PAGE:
I’ve been teaching time management seminars for the past 24 years – close to 3000 classes. Here’s what I’ve learned:
- You can’t really manage time (we all have 24 hours). You only manage the choices you make during the passage of time.
- Most time management courses focus on getting everything done.
- It’s better to focus on getting the right things done.
Over the years, I’ve watched people get excited about time management. They learn new tools and techniques for accomplishing stuff and getting more check marks on their to-do list. And it actually works. Their piles get smaller, their desk gets cleaner.
It feels good to get more done. We feel more productive, which makes us feel more valuable, which makes us feel better about ourselves.
It can be addictive.
When we see these techniques working, we think, “If I just work a little harder at them, I can become even more productive.” So it begins to filter into other areas of our lives. We develop a mindset of productivity, and look for ways to do everything faster, more efficiently, and get quicker check marks.
But there’s a downside to being efficient — one are of life where productivity can be counterproductive:
The more efficient we try to be with our closest relationships — the more we try to rush through issues — the longer it takes.
The thing that makes relationships effective is the opposite of efficiency. Relationships don’t become close by having quick, planned conversations.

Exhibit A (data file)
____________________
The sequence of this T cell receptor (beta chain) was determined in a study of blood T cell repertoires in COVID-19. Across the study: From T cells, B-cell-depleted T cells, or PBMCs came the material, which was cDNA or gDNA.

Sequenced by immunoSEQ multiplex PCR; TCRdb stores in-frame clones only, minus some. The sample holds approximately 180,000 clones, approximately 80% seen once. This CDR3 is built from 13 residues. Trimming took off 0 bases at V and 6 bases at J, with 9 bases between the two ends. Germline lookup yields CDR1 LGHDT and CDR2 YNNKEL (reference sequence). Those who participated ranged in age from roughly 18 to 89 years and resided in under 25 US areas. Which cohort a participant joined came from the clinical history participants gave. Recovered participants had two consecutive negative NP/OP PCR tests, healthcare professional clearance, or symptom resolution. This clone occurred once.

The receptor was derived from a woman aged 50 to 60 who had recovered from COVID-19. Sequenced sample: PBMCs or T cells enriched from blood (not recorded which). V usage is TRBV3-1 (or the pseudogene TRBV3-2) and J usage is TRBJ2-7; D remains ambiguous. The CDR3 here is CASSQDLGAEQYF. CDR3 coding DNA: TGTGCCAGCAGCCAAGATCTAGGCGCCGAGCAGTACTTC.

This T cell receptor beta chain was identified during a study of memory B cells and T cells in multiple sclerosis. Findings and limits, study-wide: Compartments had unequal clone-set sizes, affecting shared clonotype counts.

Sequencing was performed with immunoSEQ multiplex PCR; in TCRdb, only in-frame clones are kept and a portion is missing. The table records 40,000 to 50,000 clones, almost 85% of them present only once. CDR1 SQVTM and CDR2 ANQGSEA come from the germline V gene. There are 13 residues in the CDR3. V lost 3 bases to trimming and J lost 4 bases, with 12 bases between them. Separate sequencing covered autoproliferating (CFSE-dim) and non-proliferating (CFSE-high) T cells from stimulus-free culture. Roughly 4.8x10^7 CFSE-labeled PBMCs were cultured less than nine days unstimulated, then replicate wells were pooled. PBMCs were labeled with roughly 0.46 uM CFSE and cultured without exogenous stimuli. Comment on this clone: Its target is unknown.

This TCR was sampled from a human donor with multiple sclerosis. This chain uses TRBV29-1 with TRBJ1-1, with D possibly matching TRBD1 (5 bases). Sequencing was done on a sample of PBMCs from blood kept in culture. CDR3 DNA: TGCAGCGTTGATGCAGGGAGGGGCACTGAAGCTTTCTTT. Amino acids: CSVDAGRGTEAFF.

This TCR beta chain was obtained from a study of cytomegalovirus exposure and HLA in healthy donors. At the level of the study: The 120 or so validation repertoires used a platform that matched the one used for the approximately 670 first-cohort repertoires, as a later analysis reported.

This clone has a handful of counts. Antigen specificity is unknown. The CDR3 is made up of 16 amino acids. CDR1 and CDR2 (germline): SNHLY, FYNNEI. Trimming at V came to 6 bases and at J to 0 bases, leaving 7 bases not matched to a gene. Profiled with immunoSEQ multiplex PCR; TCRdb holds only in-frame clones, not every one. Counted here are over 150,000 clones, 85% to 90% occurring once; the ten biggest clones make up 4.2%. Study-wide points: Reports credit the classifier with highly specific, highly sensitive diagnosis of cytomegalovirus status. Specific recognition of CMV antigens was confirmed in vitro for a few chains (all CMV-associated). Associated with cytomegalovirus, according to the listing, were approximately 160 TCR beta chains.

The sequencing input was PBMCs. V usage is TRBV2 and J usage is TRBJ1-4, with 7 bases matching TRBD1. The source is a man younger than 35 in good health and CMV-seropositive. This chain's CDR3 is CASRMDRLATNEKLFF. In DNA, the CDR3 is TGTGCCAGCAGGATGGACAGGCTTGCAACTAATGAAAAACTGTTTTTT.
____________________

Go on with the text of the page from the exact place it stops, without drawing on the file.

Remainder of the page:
They happen on the porch – in quiet times – slogging through life’s “stuff” together — simply being present in another person’s life. Caring is demonstrated through the calendar, not the clock.
Time is the fuel for relationships.
My wife and I just spent the better part of 5 days with my three grandchildren while their parents took a trip together. Normally, we get to see them every couple of weeks for a few hours. But this time, they woke up in our house and went to sleep at our house. They were with us 24/7. In that time, I learned something:
When we’re with them for a few hours, we’re catching up with them — hearing about school, their friends, and seeing the pictures they’ve drawn. We love those times. It’s a chance to touch base again.
But when they were with us all the time, we got to hear their heart. It wasn’t a planned conversation where we asked questions. It was just being together in the same space for an uninterrupted time.
It’s valuable to ask our kids and grandkids what they’re thinking. We learn a lot that way.
But when we’re simply there, we’re available when their heart is ready to speak.
I understand how tough it is to have uninterrupted, quality time with kids and spouses when the demands of life suck us dry. Work demands long hours, houses need maintenance, and obligations keep us in constant motion. I’ve been there . . . and still live there.
But I need to discern what I’m doing that really adds value, and which things are simply noisy or shiny.
Goethe said, “Things which matter most must never be at the mercy of things which matter least.”
I love that. It needs to be on our walls, our screen savers, and on our dashboards.
I think it would make a seriously good tattoo.
It doesn’t provide an easy answer, but I need to be constantly reminded of the need to make the right choices.
Time management tends to fill every moment with productivity. That means we get more done. But if we fill every available moment trying to get another check mark, we’ve given away those moments where we can simply be available to the people who matter most to us. Without that space, it’ll be a lot harder to hear their hearts.
Life doesn’t happen on schedule. If we keep our schedules too rigid, there’s no margin to allow for those human moments.